Steven Weinberg(redirected from Steve Weinberg)
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Weinberg, Steven,1933–, American nuclear physicist, b. New York City, Ph.D. Princeton, 1957. Since 1982 he has been a professor at the Univ. of Texas at Austin, having previously been on the faculties of Columbia, the Univ. of California, Berkeley, the Massachusetts Institute of Technology, and Harvard. He helped develop important theories of electromagnetic and nuclear particle interaction that were experimentally verified in 1982–83 when Carlo RubbiaRubbia, Carlo,
1934–, Italian physicist, Ph.D. Univ. of Pisa, 1957. A professor of physics at the Univ. of Rome and later at Harvard, Rubbia did his most important work with Simon van der Meer at CERN.
..... Click the link for more information. and Simon van der Meervan der Meer, Simon,
1925–2011, Dutch physical engineer. He spent nearly his entire career at CERN, where he did his most important work with Carlo Rubbia. They discovered the W and Z particles, which convey the weak force, one of nature's four fundamental forces (see weak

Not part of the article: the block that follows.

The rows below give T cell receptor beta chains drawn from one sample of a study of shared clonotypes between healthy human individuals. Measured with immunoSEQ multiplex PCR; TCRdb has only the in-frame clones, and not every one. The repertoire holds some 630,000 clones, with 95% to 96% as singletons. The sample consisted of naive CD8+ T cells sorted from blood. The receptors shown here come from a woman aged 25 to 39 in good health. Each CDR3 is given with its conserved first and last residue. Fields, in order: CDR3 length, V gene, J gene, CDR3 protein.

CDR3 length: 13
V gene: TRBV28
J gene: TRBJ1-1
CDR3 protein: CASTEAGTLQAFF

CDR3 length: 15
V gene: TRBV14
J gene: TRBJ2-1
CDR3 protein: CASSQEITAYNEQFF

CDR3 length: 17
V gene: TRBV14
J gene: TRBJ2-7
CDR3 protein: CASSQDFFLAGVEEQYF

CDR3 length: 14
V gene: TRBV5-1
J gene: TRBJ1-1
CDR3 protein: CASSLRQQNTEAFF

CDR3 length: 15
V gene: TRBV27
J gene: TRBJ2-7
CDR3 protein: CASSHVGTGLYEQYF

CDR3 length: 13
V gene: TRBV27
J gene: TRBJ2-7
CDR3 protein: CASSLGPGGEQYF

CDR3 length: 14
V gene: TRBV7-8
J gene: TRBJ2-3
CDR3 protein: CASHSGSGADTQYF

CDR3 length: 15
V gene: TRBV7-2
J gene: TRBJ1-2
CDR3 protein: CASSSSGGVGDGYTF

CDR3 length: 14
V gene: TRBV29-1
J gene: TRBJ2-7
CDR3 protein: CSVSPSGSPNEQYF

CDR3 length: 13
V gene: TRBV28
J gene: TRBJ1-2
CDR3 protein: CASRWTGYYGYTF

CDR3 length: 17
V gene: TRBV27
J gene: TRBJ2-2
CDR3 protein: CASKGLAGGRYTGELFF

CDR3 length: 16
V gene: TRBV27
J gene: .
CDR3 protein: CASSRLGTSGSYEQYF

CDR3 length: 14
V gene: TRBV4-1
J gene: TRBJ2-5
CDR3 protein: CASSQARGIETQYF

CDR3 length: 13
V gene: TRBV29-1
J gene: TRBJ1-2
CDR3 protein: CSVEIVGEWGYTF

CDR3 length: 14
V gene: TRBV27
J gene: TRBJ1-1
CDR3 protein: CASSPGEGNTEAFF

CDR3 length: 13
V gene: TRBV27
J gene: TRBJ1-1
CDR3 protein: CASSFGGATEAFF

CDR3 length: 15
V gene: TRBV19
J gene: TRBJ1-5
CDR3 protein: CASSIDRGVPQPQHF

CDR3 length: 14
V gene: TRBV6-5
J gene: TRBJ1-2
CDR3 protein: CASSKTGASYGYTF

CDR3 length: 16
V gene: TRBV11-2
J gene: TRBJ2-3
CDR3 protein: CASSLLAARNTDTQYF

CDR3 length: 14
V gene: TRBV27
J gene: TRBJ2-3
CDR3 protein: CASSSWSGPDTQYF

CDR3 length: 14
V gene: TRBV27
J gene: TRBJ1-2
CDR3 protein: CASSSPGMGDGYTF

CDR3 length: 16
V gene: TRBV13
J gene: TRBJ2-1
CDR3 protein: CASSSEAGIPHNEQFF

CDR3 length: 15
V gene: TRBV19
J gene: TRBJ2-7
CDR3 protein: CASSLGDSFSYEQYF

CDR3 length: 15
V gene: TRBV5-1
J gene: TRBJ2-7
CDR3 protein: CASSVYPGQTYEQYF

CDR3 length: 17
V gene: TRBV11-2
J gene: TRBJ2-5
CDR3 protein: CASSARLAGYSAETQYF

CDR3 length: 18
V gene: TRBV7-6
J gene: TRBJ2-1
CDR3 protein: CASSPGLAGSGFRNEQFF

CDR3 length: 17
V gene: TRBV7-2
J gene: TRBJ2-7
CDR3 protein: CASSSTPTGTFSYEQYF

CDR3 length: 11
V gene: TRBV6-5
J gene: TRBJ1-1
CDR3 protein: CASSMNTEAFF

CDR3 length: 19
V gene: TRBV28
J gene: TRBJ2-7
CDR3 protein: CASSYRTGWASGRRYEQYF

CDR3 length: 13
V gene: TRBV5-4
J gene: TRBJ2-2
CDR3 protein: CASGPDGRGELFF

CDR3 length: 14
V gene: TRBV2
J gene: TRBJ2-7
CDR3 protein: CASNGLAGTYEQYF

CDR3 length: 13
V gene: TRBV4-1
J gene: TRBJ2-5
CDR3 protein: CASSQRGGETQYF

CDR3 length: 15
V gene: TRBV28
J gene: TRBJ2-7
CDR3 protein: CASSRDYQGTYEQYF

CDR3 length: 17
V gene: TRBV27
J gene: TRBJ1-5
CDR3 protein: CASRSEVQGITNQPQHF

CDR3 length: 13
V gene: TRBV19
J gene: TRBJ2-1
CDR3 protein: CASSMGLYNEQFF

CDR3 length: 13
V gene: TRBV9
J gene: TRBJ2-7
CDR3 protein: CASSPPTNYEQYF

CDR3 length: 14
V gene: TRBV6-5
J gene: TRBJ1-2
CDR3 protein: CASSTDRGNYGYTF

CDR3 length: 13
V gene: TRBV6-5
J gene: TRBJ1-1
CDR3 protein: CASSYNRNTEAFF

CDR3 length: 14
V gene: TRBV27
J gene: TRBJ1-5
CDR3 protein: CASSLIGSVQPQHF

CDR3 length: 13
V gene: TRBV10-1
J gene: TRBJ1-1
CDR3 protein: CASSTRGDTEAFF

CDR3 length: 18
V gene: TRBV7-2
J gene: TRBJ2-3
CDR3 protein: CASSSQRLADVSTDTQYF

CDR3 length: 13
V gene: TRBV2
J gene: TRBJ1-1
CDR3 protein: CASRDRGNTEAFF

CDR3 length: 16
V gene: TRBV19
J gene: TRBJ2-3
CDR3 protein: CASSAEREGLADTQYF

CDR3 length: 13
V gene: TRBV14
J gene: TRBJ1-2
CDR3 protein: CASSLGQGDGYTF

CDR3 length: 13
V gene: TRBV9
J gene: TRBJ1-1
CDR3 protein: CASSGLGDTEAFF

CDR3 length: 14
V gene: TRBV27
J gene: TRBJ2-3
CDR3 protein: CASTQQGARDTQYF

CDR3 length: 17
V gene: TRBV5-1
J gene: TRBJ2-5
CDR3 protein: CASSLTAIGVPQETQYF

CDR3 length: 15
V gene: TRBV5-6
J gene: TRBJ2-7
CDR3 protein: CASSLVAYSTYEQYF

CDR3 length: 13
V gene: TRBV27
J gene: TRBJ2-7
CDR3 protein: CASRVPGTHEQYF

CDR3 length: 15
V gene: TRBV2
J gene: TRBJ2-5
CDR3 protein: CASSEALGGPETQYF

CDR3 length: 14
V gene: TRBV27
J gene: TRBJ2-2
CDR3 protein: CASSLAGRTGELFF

..... Click the link for more information. identified the subatomic particles W and Z. In 1979, Weinberg shared the Nobel Prize in Physics with Abdus SalamSalam, Abdus,
1926–96, Pakistani physicist. After attending Government College at Lahore, he received a Ph.D. from Cambridge (1952). He taught in Lahore for three years before returning to England, first teaching mathematics at Cambridge (1954–57), then moving to
..... Click the link for more information. and Lee GlashowGlashow, Sheldon Lee
, 1932–, American physicist, b. New York City, Ph.D. Harvard, 1959. He became a professor at the Univ. of California at Berkeley in 1961 before moving to Harvard in 1967.
..... Click the link for more information. . Among Weinberg's works are The First Three Minutes: A Modern View of the Origin of the Universe (1977) and Dreams of a Final Theory: The Scientist's Search for the Ultimate Laws of Nature (1993). His To Explain the World: The Discovery of Modern Science (2015) is a personal account of the developments that led to modern science.